Based on more than two decades of archival study in Indonesia, Europe, and the United States, this richly detailed, meticulously researched book demonstrates that traditional and modern artistic forms were created and conceived, that is "invented," in tandem. Intended as a general historical introduction to the performing arts in Indonesia, it will be of great interest to students and scholars of Indonesian performance, Asian traditions and modernities, global arts and culture, and local heritage.

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The Ironies of Freedom

Sex, Culture, and Neoliberal Governance in Vietnam

by Nguyen-vo Thu-huong

In the late 1980s, Vietnam joined the global economy after decades of war and relative isolation, demonstrating how a former socialist government can adapt to global market forces with their neoliberal emphasis on freedom of choice for entrepreneurs and consumers. The Ironies of Freedom examines an aspect of this new market: commercial sex.

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Islamisation and Its Opponents in Java

A Political, Social, Cultural and Religious History, c. 1930 to Present

M.C. Ricklefs

The Javanese -- one of the largest ethnic groups in the Islamic world -- were once mostly "nominal Muslims", with pious believers a minority and the majority seemingly resistant to Islam's call for greater piety. Over the tumultuous period analyzed here -- from colonial rule through japanese occupation and Revolution to the chaotic democracy of the Sukarno period, the Soeharto regime's aspirant totalitarianism and the democratic period since -- the society has changed profundly to become an extraordinary example of the rising religiosity that marks the modern age. Islamisation and Its Opponents in Java draws on a formidable body of sources, including interviews, archival documents and a vast range of published material, to situate the Javanese religious experience from the 1930s to the present day in its local political, social, cultural and religious settings. The concluding part of the author’s monumental three-volume series assessing more than six centuries of the on-going Islamisation of the Javanese, the study has considerable relevance for much wider contexts. Beliefs, or disbeliefs, about the supernatural are important in all societies, and the final section of the book, which considers the significance of Java’s religious history in global contexts, shows how it exemplifies a profound contest of values in the universal human search for a better life.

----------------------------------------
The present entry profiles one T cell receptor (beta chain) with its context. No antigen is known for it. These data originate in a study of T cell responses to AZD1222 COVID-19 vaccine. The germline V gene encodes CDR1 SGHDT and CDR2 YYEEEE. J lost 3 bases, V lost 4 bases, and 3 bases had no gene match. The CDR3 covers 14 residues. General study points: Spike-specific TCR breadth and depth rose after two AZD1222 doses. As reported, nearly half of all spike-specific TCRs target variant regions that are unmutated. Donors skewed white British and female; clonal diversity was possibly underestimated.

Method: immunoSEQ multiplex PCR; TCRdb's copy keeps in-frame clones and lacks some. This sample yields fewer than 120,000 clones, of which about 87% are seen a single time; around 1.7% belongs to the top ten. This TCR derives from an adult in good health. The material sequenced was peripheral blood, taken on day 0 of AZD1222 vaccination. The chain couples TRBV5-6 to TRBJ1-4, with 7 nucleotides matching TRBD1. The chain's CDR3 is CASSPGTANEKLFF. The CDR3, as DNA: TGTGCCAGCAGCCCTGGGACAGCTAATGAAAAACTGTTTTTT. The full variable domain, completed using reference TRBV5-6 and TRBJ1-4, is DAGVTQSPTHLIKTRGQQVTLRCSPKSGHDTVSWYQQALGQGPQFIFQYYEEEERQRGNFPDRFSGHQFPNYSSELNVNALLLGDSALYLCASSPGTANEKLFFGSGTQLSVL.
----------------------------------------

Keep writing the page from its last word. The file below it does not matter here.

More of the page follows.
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Journal of Burma Studies

Volume 1 (1997) through current issue

The Journal of Burma Studies is one of the only scholarly peer-reviewed printed journal exclusively on Burma. The Journal of Burma Studies is jointly sponsored by the Burma Studies Group and the Center for Burma Studies at Northern Illinois University. It is published twice a year (June and December) by NUS Press, National University of Singapore. The Journal seeks to publish the best scholarly research focused on Burma/Myanmar and its minority and diasporic cultures from a variety of disciplines, ranging from art history and religious studies, to economics and law. Published since 1997, it draws together research and critical reflection on Burma/Myanmar from scholars across Asia, North America and Europe.